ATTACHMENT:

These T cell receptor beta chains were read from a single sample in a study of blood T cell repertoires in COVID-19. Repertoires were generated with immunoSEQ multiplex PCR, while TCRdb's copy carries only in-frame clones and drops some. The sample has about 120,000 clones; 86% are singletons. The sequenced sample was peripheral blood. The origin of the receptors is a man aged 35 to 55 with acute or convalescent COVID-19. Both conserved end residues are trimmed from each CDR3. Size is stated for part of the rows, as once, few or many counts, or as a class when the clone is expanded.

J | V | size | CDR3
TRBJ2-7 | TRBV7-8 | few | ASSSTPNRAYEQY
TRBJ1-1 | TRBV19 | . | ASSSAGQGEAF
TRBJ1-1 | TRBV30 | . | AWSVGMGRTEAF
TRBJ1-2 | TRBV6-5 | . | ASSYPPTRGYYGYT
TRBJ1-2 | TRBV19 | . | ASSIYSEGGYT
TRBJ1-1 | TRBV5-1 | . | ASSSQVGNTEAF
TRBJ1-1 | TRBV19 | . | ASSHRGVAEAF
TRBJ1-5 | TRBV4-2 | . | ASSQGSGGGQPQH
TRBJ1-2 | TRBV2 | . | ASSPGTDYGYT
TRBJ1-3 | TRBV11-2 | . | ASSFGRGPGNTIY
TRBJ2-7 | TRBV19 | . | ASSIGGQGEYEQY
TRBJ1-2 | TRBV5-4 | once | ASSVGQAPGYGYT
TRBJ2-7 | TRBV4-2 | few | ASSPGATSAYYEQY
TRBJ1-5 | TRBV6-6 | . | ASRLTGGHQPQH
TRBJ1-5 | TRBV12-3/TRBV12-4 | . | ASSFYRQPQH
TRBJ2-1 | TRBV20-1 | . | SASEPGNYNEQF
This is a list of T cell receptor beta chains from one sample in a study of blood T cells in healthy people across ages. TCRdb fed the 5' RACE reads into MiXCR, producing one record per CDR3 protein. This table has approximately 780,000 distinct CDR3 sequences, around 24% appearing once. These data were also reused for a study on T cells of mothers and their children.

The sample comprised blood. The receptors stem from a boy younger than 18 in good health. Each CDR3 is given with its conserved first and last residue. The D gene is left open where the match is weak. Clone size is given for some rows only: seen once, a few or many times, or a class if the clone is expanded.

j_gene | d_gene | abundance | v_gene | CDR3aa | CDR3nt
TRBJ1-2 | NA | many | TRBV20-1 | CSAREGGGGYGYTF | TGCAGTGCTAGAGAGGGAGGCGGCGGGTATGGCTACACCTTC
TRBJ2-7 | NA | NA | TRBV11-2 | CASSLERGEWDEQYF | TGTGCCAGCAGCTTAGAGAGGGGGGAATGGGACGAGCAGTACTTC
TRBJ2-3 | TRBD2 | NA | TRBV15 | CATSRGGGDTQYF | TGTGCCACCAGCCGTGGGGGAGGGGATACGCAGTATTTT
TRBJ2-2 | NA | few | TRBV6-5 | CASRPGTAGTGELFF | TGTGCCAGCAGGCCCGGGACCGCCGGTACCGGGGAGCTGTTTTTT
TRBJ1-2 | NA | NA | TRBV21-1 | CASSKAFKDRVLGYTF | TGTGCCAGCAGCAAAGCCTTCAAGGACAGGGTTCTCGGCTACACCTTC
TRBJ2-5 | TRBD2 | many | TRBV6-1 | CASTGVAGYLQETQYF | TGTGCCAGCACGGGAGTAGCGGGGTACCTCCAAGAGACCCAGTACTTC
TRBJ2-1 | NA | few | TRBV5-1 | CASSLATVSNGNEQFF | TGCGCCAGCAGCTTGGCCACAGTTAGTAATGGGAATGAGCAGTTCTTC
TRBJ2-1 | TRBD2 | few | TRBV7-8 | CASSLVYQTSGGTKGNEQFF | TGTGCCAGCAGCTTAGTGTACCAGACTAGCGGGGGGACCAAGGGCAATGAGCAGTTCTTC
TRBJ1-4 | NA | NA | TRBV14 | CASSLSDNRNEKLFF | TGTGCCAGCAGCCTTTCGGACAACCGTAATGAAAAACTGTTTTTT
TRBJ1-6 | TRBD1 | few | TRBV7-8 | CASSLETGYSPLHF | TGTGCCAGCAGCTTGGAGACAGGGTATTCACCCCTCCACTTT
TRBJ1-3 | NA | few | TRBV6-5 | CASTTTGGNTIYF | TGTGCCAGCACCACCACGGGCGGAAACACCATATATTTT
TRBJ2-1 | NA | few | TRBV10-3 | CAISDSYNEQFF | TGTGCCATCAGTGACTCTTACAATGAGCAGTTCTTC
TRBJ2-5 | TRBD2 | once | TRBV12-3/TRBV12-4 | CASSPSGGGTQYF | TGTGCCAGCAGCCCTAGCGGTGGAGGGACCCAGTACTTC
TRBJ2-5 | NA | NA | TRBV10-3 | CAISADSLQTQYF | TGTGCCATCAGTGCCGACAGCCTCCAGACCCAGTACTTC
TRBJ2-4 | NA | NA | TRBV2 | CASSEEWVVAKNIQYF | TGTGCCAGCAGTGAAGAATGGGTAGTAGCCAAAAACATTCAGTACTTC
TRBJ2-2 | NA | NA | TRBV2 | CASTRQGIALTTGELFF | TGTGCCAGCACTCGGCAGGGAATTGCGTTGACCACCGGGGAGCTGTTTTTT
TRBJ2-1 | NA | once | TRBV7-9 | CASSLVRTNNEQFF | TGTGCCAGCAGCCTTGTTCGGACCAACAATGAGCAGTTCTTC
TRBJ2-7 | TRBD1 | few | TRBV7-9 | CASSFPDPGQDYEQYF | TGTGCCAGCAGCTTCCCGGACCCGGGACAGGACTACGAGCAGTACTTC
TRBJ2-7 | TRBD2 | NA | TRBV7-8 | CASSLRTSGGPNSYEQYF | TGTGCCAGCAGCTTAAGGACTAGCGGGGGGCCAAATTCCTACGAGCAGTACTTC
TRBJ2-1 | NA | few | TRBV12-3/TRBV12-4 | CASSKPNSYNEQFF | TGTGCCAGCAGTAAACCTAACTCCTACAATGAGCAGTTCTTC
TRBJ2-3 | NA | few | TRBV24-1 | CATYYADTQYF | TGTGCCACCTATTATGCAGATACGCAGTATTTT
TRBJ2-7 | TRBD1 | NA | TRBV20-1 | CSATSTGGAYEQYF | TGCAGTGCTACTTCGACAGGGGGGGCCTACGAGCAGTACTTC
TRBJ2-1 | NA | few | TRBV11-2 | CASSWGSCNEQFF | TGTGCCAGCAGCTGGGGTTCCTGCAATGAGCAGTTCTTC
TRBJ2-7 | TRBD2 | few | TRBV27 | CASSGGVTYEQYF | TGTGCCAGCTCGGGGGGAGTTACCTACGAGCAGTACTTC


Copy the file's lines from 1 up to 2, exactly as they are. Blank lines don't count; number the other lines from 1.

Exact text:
These T cell receptor beta chains were read from a single sample in a study of blood T cell repertoires in COVID-19. Repertoires were generated with immunoSEQ multiplex PCR, while TCRdb's copy carries only in-frame clones and drops some. The sample has about 120,000 clones; 86% are singletons. The sequenced sample was peripheral blood. The origin of the receptors is a man aged 35 to 55 with acute or convalescent COVID-19. Both conserved end residues are trimmed from each CDR3. Size is stated for part of the rows, as once, few or many counts, or as a class when the clone is expanded.

J | V | size | CDR3